Gibney’s Lola Buckley is the fading 40something blonde who has squandered what chances her beauty afforded her and has fallen into a job at the local supermarket. Hakewill is Chelsea Babbage, a 29-year-old finance worker who compulsively seeks control in everything but never finds happiness. They’re strangers who have silently waited at a bus stop every
Wanted, morning for two years, polar opposites sharing lives of quiet desperation.
A violent carjacking goes wrong and they find themselves pitching about in the boot of the car, a carry bag of money on the back seat, a small-time crook (Ryan Corr) at the wheel — and the corrupt cops behind the crime on their tail. Each woman has secrets from her past and has to quickly learn to trust the other despite their differences.
It’s created by Gibney and her husband Richard Bell and, guided by veteran producers Tony Ayres and Julie McGauran, they skilfully give us a world where guilt and innocence are problematic. It’s not one of those crime shows where a death is at its heart, one that is mysterious, and we wait for the resolution, the restoration of order. As directed by Peter Templeman, Timothy Hobart’s script is far more adventurous and challenging, especially on free-to-air TV, and Seven must be applauded for such a bracing series that once would have seemed more at home on Foxtel.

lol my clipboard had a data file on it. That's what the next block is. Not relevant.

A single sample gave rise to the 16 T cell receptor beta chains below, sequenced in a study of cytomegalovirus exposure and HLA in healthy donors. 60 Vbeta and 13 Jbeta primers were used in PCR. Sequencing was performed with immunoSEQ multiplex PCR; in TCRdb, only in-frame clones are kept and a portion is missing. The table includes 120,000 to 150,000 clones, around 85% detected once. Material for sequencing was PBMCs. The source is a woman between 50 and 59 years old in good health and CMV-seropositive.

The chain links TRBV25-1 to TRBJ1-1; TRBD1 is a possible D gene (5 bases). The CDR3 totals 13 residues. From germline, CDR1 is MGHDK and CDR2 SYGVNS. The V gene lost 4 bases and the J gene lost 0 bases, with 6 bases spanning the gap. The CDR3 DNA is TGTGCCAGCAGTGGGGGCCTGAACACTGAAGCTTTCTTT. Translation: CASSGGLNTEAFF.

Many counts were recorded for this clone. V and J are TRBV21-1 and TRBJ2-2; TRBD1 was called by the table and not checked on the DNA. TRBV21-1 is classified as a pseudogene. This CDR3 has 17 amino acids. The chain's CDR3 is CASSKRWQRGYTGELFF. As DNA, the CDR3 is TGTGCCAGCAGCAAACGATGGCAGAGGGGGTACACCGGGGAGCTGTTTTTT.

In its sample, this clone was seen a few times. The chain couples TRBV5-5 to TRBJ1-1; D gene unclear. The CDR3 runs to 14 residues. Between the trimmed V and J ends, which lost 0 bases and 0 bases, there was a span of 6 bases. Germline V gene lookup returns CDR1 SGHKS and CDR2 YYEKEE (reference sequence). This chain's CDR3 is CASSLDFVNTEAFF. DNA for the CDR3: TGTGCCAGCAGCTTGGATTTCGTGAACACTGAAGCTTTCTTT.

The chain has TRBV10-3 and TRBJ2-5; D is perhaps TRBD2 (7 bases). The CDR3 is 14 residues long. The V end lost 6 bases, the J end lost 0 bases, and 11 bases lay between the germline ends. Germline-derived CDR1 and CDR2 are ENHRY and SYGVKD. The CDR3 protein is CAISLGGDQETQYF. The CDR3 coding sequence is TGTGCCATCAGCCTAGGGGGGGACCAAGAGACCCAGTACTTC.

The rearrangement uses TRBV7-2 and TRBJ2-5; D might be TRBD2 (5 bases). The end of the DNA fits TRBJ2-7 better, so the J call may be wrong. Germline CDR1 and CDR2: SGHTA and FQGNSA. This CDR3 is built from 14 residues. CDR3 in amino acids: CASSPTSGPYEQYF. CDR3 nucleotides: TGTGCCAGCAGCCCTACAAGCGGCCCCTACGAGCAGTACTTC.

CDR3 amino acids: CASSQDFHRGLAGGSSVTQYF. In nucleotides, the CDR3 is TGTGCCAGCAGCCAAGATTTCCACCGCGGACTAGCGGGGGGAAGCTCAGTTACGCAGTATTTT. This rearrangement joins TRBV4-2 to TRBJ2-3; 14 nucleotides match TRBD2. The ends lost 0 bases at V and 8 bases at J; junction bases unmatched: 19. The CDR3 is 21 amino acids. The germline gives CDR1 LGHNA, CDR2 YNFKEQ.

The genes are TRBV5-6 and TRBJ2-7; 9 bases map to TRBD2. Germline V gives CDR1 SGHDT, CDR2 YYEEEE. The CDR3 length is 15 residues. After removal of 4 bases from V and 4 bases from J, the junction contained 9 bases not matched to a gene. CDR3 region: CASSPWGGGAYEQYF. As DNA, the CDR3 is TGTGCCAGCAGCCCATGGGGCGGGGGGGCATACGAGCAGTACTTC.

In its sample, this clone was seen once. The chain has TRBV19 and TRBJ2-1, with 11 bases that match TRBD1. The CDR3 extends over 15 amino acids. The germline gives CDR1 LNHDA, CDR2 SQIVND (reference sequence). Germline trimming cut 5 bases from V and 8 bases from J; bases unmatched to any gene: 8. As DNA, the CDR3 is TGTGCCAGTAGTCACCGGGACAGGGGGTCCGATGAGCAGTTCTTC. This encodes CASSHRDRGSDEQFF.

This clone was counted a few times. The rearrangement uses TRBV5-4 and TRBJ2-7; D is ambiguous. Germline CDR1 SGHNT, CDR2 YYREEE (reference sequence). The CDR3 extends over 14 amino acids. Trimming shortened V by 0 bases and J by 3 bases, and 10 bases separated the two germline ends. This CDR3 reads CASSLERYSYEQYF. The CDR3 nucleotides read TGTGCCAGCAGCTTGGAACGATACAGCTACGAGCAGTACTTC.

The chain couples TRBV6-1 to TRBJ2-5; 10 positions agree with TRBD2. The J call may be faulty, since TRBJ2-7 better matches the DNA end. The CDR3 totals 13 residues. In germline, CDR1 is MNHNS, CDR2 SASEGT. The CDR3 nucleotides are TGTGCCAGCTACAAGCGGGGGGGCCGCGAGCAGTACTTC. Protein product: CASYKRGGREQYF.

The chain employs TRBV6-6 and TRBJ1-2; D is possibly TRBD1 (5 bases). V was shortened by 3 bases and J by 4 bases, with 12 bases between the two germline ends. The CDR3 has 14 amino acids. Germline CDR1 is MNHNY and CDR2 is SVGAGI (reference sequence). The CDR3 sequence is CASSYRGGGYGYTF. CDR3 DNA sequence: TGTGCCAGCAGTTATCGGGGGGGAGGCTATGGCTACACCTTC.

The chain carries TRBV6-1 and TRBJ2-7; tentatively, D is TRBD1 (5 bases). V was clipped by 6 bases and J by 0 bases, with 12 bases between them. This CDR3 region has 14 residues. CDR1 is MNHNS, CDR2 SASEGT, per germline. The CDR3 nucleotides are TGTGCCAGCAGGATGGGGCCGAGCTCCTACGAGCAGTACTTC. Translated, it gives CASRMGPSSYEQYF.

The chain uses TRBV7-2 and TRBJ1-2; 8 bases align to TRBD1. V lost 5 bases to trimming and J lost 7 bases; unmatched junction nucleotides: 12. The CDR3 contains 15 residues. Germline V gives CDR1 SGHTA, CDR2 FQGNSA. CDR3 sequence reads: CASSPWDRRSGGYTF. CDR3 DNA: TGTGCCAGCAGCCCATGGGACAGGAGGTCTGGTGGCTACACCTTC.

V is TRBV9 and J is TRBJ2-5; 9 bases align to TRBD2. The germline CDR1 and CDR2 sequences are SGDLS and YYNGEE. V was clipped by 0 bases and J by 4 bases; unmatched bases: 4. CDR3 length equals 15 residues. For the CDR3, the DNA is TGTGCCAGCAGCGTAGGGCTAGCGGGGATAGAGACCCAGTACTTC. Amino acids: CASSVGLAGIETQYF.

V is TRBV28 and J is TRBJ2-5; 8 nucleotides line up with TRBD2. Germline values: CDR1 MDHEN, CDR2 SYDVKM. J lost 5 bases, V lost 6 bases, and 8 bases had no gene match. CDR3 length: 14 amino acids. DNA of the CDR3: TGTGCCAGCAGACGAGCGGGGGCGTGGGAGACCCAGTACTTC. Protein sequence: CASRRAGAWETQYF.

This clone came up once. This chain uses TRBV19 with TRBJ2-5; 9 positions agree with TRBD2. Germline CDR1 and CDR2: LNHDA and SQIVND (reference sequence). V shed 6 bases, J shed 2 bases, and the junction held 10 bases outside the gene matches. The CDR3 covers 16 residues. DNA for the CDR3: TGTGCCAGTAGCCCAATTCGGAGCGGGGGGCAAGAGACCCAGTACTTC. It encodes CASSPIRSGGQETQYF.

What’s interesting is the effect of the crime on those innocently and inextricably tied to it. It’s a story of increasing anxiety and dread, and we’re only at the end of the first episode.
All the conventions of the cop show are thrown out of kilter from the start and the problems of guilt and complicity, of menace and victimisation dominate the frenzied action. There’s a lot going on here, though it unfolds in a smart and generically knowing way, superbly realised in John Stokes’s noirish photography.
One thing is certain: these two women, whose only role is to survive the hostile world in which they find themselves, are going to provide plenty of surprises as this grimly entertaining narrative unfolds. Gibney is terrific; her usual steely exactness is replaced here with vulnerability and a slight tremulousness — and an adroit way with some mordent one-liners — although as always she maintains an acute control over the shape of every line and movement. And Hakewill is a wonderfully fresh leading actress, tall and charmingly ungainly with a gift for subtle physical comedy. Wanted doesn’t make a single false move. It’s tight and gripping with two wonderfully real women at its centre. Bravo.
Monday, Showcase, 3.30pm express and 7.30pm encore.
Tuesday, Seven, 9pm.
The cast of Vinyl, left; Rebecca Gibney in below